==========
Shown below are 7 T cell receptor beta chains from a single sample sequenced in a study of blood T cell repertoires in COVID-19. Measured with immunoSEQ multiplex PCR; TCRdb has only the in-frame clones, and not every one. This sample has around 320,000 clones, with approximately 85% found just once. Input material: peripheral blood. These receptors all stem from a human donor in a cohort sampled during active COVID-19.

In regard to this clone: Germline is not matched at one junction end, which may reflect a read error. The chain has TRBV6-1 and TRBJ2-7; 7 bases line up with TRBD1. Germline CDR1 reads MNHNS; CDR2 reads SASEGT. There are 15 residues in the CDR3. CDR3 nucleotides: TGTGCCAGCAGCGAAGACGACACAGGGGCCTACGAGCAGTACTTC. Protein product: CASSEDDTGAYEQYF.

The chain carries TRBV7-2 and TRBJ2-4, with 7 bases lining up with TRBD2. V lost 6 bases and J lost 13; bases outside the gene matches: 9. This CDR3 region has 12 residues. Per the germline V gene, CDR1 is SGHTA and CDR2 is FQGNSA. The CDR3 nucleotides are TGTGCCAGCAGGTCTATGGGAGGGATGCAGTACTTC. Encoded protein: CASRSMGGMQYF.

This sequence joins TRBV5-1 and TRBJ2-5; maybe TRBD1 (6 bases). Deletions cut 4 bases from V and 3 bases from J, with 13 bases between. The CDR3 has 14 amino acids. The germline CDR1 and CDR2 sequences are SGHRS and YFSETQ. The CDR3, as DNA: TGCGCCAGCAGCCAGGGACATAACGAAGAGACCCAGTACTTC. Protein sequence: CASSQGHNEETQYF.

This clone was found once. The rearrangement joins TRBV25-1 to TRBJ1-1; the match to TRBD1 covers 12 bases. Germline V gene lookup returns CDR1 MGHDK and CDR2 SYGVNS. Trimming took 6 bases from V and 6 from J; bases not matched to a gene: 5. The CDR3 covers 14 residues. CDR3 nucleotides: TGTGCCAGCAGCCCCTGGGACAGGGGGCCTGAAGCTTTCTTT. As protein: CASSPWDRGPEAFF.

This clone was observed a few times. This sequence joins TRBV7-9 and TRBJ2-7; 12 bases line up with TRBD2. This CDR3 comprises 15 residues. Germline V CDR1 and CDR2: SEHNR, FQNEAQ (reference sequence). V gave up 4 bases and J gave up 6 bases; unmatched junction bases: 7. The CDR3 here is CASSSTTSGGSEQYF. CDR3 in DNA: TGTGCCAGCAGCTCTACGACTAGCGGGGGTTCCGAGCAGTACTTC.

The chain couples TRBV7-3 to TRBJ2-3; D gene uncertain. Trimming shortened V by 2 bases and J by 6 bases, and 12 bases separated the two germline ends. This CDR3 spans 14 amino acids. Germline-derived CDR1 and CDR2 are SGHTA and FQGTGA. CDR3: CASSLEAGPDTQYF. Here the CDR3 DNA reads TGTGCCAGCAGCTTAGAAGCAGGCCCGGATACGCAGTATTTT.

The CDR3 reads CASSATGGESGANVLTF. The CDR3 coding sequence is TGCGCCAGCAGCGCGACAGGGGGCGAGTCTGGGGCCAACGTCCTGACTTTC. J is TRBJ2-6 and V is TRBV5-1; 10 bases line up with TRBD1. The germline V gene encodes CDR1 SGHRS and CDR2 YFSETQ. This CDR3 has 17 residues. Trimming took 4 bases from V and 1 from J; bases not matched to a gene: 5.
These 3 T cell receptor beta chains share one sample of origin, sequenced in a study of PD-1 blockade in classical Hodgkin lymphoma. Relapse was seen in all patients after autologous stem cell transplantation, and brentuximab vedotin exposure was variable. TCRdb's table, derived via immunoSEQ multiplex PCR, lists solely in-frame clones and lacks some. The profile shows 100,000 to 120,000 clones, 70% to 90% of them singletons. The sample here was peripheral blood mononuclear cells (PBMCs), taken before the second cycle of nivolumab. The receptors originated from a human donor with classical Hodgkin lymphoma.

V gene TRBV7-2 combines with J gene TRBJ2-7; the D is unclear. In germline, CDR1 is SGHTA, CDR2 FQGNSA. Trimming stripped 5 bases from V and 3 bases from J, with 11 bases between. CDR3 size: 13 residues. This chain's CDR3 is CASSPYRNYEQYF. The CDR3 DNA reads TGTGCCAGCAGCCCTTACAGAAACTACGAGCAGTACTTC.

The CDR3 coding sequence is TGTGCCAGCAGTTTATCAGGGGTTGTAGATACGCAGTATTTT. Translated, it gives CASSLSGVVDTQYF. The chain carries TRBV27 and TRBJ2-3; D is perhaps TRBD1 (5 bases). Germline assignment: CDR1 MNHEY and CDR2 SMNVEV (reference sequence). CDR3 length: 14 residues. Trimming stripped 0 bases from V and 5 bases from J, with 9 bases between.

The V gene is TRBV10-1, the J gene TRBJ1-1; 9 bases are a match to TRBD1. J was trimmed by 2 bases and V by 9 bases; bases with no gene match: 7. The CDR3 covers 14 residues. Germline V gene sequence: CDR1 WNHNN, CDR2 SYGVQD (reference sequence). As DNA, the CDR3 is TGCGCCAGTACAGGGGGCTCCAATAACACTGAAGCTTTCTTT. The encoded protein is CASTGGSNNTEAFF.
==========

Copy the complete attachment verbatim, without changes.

Shown below are 7 T cell receptor beta chains from a single sample sequenced in a study of blood T cell repertoires in COVID-19. Measured with immunoSEQ multiplex PCR; TCRdb has only the in-frame clones, and not every one. This sample has around 320,000 clones, with approximately 85% found just once. Input material: peripheral blood. These receptors all stem from a human donor in a cohort sampled during active COVID-19.

In regard to this clone: Germline is not matched at one junction end, which may reflect a read error. The chain has TRBV6-1 and TRBJ2-7; 7 bases line up with TRBD1. Germline CDR1 reads MNHNS; CDR2 reads SASEGT. There are 15 residues in the CDR3. CDR3 nucleotides: TGTGCCAGCAGCGAAGACGACACAGGGGCCTACGAGCAGTACTTC. Protein product: CASSEDDTGAYEQYF.

The chain carries TRBV7-2 and TRBJ2-4, with 7 bases lining up with TRBD2. V lost 6 bases and J lost 13; bases outside the gene matches: 9. This CDR3 region has 12 residues. Per the germline V gene, CDR1 is SGHTA and CDR2 is FQGNSA. The CDR3 nucleotides are TGTGCCAGCAGGTCTATGGGAGGGATGCAGTACTTC. Encoded protein: CASRSMGGMQYF.

This sequence joins TRBV5-1 and TRBJ2-5; maybe TRBD1 (6 bases). Deletions cut 4 bases from V and 3 bases from J, with 13 bases between. The CDR3 has 14 amino acids. The germline CDR1 and CDR2 sequences are SGHRS and YFSETQ. The CDR3, as DNA: TGCGCCAGCAGCCAGGGACATAACGAAGAGACCCAGTACTTC. Protein sequence: CASSQGHNEETQYF.

This clone was found once. The rearrangement joins TRBV25-1 to TRBJ1-1; the match to TRBD1 covers 12 bases. Germline V gene lookup returns CDR1 MGHDK and CDR2 SYGVNS. Trimming took 6 bases from V and 6 from J; bases not matched to a gene: 5. The CDR3 covers 14 residues. CDR3 nucleotides: TGTGCCAGCAGCCCCTGGGACAGGGGGCCTGAAGCTTTCTTT. As protein: CASSPWDRGPEAFF.

This clone was observed a few times. This sequence joins TRBV7-9 and TRBJ2-7; 12 bases line up with TRBD2. This CDR3 comprises 15 residues. Germline V CDR1 and CDR2: SEHNR, FQNEAQ (reference sequence). V gave up 4 bases and J gave up 6 bases; unmatched junction bases: 7. The CDR3 here is CASSSTTSGGSEQYF. CDR3 in DNA: TGTGCCAGCAGCTCTACGACTAGCGGGGGTTCCGAGCAGTACTTC.

The chain couples TRBV7-3 to TRBJ2-3; D gene uncertain. Trimming shortened V by 2 bases and J by 6 bases, and 12 bases separated the two germline ends. This CDR3 spans 14 amino acids. Germline-derived CDR1 and CDR2 are SGHTA and FQGTGA. CDR3: CASSLEAGPDTQYF. Here the CDR3 DNA reads TGTGCCAGCAGCTTAGAAGCAGGCCCGGATACGCAGTATTTT.

The CDR3 reads CASSATGGESGANVLTF. The CDR3 coding sequence is TGCGCCAGCAGCGCGACAGGGGGCGAGTCTGGGGCCAACGTCCTGACTTTC. J is TRBJ2-6 and V is TRBV5-1; 10 bases line up with TRBD1. The germline V gene encodes CDR1 SGHRS and CDR2 YFSETQ. This CDR3 has 17 residues. Trimming took 4 bases from V and 1 from J; bases not matched to a gene: 5.
These 3 T cell receptor beta chains share one sample of origin, sequenced in a study of PD-1 blockade in classical Hodgkin lymphoma. Relapse was seen in all patients after autologous stem cell transplantation, and brentuximab vedotin exposure was variable. TCRdb's table, derived via immunoSEQ multiplex PCR, lists solely in-frame clones and lacks some. The profile shows 100,000 to 120,000 clones, 70% to 90% of them singletons. The sample here was peripheral blood mononuclear cells (PBMCs), taken before the second cycle of nivolumab. The receptors originated from a human donor with classical Hodgkin lymphoma.

V gene TRBV7-2 combines with J gene TRBJ2-7; the D is unclear. In germline, CDR1 is SGHTA, CDR2 FQGNSA. Trimming stripped 5 bases from V and 3 bases from J, with 11 bases between. CDR3 size: 13 residues. This chain's CDR3 is CASSPYRNYEQYF. The CDR3 DNA reads TGTGCCAGCAGCCCTTACAGAAACTACGAGCAGTACTTC.

The CDR3 coding sequence is TGTGCCAGCAGTTTATCAGGGGTTGTAGATACGCAGTATTTT. Translated, it gives CASSLSGVVDTQYF. The chain carries TRBV27 and TRBJ2-3; D is perhaps TRBD1 (5 bases). Germline assignment: CDR1 MNHEY and CDR2 SMNVEV (reference sequence). CDR3 length: 14 residues. Trimming stripped 0 bases from V and 5 bases from J, with 9 bases between.

The V gene is TRBV10-1, the J gene TRBJ1-1; 9 bases are a match to TRBD1. J was trimmed by 2 bases and V by 9 bases; bases with no gene match: 7. The CDR3 covers 14 residues. Germline V gene sequence: CDR1 WNHNN, CDR2 SYGVQD (reference sequence). As DNA, the CDR3 is TGCGCCAGTACAGGGGGCTCCAATAACACTGAAGCTTTCTTT. The encoded protein is CASTGGSNNTEAFF.